To guide selection of an appropriate EC-2 loop conformation, we used mutation results from the Kendall laboratory (Ahn et al., 2009a; Bertalovitz et al., 2010), which demonstrate that mutation of EC-2 loop residue F268 to a tryptophan severely damages the binding affinity and efficacy of CP55,940 but has no significant effect on the binding affinity of SR141716A. Thus, an EC-2 loop conformation was chosen that placed F268 in close proximity to CP55,940. A F268W mutant bundle was constructed to verify that this mutation resulted in significant steric overlaps with CP55,940 in our model but not with SR141716A (Supplemental Fig. 1).
The EC loops were refined by use of Modeler in two stages. In the first stage, no harmonic distance constraints were used. This calculation was performed to examine the general conformational space of the EC-3 loop. The EC-3 loop conformation with the lowest objective function placed the EC-3 loop over the top of the receptor; in addition, the putative ionic interaction between D2.63176 and K373 had formed. In the second stage, a 3.0 kcal/mol harmonic distance constraint was placed between the EC-3 loop residue K373 and D2.63176. Specifically, the distance between the OD1 atom of D2.63176 and the NZ atom of K373 was constrained to 3.0 ± 2.0 Å. This second calculation was performed to obtain a focused conformational sampling of the EC-3 loop conformation with the lowest objective function (obtained in the first stage of the calculation).
The CB1 IC-3 loop is much longer than the corresponding sequence in rhodopsin. Nuclear magnetic resonance experiments have been performed on a peptide fragment composed of the CB1 sequence span from the IC end of TMH5 to the IC end of TMH6 in micelles (Ulfers et al., 2002). This study suggested that part of the IC-3 loop is α helical. This region occurs after the IC end of TMH5 [K5.64300] and consists of a short α-helical segment from A301 to R307, followed by an elbow region (R307–I309) and an α-helical segment (Q310–S316) up to an III sequence (I317–I319) in IC-3. Based on these results, we replaced the initial Modeler-built IC-3 loop with this α-helix-elbow-α-helix region, and then the rest of IC-3 loop (I317–P332) was rebuilt and optimized using Modeler.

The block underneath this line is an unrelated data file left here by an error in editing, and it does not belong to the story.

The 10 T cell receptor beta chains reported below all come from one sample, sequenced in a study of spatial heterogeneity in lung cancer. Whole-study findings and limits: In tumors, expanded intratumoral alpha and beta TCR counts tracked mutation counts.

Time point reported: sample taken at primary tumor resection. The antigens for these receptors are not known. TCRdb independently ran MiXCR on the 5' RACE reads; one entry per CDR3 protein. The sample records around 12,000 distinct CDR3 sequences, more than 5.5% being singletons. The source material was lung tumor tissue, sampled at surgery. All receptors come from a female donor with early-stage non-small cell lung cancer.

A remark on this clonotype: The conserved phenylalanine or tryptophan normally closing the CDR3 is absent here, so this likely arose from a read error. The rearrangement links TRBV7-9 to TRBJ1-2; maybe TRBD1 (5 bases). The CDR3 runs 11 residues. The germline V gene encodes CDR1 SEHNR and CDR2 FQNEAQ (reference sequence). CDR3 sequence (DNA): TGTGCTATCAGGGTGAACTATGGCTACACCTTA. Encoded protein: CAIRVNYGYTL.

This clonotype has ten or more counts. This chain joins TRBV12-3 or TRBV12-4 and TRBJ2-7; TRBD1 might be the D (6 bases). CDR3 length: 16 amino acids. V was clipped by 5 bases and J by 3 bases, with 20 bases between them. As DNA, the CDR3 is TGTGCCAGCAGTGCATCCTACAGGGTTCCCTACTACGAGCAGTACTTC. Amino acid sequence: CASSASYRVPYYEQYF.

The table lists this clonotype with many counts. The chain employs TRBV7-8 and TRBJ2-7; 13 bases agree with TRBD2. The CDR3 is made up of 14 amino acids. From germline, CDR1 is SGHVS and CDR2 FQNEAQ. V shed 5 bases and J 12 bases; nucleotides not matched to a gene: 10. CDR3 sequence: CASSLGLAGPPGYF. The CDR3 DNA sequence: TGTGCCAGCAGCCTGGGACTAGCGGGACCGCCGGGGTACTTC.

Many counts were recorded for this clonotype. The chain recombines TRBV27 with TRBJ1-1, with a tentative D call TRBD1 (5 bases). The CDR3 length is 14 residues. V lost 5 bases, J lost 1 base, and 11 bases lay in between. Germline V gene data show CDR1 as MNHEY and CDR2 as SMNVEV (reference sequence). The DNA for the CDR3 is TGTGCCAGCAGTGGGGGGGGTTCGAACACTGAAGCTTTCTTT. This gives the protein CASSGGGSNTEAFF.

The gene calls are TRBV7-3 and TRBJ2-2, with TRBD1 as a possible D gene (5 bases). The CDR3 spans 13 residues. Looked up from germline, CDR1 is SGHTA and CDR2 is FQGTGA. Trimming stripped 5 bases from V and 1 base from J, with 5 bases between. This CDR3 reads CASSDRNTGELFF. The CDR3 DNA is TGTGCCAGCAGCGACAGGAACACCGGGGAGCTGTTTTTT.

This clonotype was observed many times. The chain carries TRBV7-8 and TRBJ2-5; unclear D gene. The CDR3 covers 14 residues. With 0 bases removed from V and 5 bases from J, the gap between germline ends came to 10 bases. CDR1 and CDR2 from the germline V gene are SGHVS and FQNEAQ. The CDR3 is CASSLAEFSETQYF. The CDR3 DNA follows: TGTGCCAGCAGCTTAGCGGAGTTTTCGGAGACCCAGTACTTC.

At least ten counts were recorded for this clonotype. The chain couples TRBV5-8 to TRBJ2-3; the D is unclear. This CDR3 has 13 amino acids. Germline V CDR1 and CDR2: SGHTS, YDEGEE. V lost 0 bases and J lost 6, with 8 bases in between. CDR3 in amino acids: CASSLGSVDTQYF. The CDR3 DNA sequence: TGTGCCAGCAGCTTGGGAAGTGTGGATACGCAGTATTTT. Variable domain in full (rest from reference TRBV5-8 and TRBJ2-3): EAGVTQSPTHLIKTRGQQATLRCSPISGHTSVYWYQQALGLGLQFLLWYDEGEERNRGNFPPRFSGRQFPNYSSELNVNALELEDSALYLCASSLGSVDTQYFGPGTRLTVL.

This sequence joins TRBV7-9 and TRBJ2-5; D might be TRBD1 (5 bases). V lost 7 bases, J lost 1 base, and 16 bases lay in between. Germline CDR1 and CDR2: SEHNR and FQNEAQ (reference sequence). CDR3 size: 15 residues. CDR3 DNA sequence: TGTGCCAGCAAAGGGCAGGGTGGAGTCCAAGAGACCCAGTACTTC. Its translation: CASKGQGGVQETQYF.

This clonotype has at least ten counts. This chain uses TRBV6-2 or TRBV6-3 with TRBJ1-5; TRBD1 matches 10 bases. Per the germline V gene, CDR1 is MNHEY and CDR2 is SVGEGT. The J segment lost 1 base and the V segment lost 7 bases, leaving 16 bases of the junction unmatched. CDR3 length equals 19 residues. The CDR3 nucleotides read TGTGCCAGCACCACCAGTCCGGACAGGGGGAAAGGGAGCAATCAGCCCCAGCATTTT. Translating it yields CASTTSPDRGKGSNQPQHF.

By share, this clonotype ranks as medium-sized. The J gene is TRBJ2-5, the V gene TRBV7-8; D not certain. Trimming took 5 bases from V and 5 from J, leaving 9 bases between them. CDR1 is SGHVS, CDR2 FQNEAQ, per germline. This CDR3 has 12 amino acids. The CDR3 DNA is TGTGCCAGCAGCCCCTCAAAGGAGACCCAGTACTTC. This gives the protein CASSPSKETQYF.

A C-terminal fragment S414–G417, which contains a putative palmitoylation site at Cys415 (Fay et al., 2005), was added to the model and C415 was palmitoylated. C-terminal truncation experiments from the Mackie laboratory (Jin et al., 1999) have shown that CB1 (with truncation at C417) signals normally in the presence of agonists. With the exception of helix 8, the C terminus is largely unstructured, though recent work on an isolated C-terminal peptide suggests the existence of an additional C-terminal helix, helix 9 (Ahn et al., 2009b). However, recent results from the Mackie laboratory (Straiker et al., 2012) reinforce that the functional significance of the C terminus pertains to desensitization and receptor internalization—not necessarily to receptor signaling by heterotrimeric G proteins. Therefore, we modeled the truncated C terminus as unstructured.
Receptor Model Energy Minimization Protocol.
The energy of the ligand/CB1 R* complex, including loop regions and N and C termini, was minimized using the OPLS 2005 force field in Macromodel 9.9 (Schrödinger Inc., Portland, OR). An 8.0-Å extended nonbonded cutoff (updated every 10 steps), a 20.0-Å electrostatic cutoff, and a 4.0-Å hydrogen bond cutoff were used in each stage of the calculation.